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Topic # 111328 30-Oct-2012 16:16
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Just curious how people are dealing with the problem of mail enabled applciations and devices once an Exchange Server is removed from an organisation, whether that be because they get their Exchange service hosted somewhere, or they've moved to Office 365....

I know some ISP's allow for SMTP relaying and authenticate against the external IP of the connection, and I know Office 365 can be used as an SMTP relay if you can enter some credentials,  

But what about those apps and devices that would never have used authentication of any type: scan to email, mail enabled software, etc...

How are people dealing with that issue?

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  Reply # 709247 30-Oct-2012 16:21
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Most apps generally support authentication. If they don't time for a new app i think :) - its pretty basic.







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  Reply # 709249 30-Oct-2012 16:28
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Not an option. 

So the question remains....

Also to clarify, mostly there won't be a server left on-site to set up an internal smtp relay, so that option is out too.

I'm just curious how other companies are managing this situation, it can't be isolated.

 
 
 
 


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  Reply # 709266 30-Oct-2012 16:46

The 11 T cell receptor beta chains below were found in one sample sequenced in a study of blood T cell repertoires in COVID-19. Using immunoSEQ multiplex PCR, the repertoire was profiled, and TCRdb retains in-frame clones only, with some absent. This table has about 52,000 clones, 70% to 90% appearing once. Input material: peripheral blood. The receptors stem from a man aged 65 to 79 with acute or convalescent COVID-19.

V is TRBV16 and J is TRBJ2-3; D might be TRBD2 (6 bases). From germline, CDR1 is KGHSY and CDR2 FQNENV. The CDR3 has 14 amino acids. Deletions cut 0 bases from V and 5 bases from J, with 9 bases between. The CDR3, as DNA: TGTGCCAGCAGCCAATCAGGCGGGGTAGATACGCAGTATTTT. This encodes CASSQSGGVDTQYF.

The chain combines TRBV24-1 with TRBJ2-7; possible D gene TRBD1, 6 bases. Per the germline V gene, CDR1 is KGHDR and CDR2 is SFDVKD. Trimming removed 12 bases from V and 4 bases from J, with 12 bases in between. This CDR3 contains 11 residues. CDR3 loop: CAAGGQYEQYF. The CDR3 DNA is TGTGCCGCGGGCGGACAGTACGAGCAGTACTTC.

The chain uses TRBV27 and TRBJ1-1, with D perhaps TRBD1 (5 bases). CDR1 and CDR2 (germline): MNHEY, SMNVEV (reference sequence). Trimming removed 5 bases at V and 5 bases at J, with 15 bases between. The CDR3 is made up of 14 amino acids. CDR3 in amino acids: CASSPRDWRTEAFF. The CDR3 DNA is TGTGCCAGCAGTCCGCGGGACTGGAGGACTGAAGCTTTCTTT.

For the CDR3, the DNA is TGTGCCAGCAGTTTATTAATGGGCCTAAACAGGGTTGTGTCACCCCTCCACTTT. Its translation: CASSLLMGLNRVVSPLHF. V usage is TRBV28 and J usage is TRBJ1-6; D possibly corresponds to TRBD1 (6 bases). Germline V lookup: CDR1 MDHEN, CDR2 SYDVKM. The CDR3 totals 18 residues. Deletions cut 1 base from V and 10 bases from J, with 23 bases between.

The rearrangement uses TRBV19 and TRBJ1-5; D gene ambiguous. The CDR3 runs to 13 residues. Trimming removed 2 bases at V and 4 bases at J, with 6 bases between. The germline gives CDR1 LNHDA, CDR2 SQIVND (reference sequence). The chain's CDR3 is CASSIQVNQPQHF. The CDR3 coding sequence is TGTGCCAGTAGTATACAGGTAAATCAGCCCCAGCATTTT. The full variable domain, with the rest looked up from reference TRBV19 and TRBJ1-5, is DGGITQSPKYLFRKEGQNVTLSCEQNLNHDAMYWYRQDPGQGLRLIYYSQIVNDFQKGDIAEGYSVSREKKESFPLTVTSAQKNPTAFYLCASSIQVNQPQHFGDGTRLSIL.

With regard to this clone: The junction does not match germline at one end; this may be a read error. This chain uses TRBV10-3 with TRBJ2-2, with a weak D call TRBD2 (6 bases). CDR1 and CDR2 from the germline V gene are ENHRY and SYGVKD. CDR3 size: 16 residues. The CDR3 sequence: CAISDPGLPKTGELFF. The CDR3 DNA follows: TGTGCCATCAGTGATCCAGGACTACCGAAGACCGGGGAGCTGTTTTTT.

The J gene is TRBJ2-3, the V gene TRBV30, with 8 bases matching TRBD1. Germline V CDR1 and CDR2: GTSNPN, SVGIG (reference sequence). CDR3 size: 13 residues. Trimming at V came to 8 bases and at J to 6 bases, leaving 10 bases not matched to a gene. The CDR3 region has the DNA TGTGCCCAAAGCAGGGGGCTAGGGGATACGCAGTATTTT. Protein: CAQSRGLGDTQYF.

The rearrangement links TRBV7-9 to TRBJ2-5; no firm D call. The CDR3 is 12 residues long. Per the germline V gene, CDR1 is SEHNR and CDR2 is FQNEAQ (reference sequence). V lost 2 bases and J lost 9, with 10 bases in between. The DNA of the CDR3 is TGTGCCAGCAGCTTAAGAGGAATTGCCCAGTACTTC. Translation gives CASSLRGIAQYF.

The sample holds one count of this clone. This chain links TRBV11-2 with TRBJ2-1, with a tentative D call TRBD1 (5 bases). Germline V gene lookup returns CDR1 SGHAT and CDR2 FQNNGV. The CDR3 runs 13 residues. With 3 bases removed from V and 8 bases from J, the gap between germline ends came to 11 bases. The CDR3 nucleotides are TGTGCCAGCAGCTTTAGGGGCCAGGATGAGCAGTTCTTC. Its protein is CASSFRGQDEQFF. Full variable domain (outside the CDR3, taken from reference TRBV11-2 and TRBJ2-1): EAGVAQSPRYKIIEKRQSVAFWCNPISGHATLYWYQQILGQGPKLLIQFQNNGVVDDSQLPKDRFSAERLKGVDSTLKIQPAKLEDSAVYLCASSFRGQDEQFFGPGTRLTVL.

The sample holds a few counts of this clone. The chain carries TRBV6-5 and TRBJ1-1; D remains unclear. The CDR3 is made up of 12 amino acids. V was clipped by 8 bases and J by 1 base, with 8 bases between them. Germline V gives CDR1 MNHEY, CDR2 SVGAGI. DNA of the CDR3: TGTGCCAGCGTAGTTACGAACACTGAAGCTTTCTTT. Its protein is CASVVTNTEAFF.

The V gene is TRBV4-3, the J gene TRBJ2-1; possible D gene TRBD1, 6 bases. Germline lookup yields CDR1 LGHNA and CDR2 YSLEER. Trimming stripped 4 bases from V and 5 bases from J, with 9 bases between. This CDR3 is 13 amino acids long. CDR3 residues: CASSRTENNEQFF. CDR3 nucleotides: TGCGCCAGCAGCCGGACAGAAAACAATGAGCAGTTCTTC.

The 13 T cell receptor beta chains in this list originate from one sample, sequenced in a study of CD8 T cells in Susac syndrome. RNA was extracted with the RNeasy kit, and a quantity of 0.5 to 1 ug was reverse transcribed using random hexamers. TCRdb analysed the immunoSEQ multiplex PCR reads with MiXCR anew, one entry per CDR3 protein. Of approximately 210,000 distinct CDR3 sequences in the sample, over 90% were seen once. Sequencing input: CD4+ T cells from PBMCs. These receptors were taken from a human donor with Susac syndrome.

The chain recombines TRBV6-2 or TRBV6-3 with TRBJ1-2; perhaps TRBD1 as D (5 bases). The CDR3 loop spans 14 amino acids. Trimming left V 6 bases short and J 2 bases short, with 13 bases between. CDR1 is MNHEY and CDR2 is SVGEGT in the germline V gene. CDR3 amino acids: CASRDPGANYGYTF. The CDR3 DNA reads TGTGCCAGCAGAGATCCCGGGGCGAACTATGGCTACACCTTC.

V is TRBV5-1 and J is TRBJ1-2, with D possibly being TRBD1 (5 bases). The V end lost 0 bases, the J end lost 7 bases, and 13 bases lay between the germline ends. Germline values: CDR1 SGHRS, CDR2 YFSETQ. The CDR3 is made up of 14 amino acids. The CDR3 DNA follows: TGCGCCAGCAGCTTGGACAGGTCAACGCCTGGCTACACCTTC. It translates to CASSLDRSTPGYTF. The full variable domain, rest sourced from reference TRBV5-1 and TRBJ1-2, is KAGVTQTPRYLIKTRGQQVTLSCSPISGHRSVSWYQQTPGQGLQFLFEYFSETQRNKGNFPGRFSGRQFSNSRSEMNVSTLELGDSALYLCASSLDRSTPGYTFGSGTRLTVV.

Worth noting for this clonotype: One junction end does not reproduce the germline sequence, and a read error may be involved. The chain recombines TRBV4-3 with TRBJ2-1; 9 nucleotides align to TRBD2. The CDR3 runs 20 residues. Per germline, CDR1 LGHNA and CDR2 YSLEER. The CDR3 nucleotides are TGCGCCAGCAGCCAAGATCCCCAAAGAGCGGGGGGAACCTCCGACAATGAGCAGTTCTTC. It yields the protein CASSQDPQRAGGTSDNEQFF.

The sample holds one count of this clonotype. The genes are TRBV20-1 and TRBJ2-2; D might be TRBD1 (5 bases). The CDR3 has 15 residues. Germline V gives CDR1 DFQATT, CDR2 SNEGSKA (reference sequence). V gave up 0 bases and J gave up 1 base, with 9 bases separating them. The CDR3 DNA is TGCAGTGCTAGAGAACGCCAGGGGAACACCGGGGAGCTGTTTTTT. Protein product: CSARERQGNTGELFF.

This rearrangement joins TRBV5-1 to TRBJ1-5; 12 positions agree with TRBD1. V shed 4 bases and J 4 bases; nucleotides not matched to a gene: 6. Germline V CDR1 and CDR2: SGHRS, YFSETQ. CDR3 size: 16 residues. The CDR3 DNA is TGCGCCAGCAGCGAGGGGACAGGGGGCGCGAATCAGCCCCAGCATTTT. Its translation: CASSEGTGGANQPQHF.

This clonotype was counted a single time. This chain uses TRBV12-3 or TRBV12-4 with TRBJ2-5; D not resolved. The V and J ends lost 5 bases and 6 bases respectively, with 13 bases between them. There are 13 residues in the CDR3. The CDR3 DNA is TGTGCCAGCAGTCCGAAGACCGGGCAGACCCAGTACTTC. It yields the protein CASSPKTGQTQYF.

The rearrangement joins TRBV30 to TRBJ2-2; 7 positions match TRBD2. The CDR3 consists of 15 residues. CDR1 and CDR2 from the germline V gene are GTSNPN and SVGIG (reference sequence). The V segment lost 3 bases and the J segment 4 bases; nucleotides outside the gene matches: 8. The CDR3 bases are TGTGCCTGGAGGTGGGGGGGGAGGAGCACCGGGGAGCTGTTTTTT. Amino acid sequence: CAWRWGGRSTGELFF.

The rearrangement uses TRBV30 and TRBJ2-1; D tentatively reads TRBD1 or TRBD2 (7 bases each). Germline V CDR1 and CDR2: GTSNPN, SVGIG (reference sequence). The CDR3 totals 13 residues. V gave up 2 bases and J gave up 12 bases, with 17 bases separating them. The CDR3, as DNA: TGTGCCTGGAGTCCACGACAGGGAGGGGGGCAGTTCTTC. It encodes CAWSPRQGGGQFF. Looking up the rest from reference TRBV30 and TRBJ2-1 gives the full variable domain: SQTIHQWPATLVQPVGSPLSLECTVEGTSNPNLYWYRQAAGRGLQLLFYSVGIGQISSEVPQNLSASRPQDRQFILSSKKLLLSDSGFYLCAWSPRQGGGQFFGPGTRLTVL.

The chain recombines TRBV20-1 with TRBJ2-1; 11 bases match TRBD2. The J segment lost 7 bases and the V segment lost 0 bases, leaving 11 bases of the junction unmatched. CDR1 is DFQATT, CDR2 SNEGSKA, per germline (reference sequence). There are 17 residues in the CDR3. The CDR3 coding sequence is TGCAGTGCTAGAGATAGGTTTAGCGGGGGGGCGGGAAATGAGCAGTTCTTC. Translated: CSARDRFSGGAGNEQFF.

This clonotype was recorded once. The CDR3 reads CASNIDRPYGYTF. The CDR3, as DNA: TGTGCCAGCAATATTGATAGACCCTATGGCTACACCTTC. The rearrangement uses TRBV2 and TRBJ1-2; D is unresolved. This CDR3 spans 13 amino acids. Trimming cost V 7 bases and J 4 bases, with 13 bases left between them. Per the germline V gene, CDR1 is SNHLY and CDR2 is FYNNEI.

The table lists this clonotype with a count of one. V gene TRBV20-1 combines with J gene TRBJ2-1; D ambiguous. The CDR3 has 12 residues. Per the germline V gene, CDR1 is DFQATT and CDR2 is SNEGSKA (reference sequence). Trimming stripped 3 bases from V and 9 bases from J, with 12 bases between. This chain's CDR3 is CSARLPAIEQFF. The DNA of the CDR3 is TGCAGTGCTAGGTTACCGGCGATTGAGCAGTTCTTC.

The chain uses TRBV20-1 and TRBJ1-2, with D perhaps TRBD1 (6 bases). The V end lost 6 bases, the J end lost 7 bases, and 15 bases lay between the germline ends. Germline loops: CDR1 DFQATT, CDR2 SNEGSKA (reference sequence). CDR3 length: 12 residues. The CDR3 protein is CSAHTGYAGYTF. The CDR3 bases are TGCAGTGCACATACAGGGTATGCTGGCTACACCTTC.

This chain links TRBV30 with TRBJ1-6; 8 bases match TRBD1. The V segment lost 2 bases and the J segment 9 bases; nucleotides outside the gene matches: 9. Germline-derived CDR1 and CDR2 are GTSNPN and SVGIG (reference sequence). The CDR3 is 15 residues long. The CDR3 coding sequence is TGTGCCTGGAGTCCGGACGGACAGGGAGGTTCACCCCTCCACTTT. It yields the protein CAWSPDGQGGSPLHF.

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Setup an email address with your ISP? eg scanner@ispname.co.nz, then setup that email address to forward to the domain address, or change the REPLYTO on the ISPs email?



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  Reply # 709278 30-Oct-2012 16:52
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trig42: Setup an email address with your ISP? eg scanner@ispname.co.nz, then setup that email address to forward to the domain address, or change the REPLYTO on the ISPs email?


Not sure what you're getting at....I need to be able to make an internal application (MFC printer for example) use scan-to-email where the SMTP server has been removed internally.  

Ideally we would use authentication where possible, just trying to deal with the caveats.

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  Reply # 709288 30-Oct-2012 17:05
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Hi, I have a number of Brother printers (low and high end models) that report to me via email and scan to email, under the advanced options there is the ability to authenticate, I just used a general gmail account that we use for other purposes to authenticate and use gmails SMTP servers to send by.

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  Reply # 709292 30-Oct-2012 17:11
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If I understand the question correctly, then just us a vpn tunnel to bring traffic to your own smtp server in your own network that lets you accept unauthenticated traffic from known hosts.





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  Reply # 709298 30-Oct-2012 17:21
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yep this is a problem.

If there is a server left onsite, then you can setup IIS as an SMTP relay with the right settings.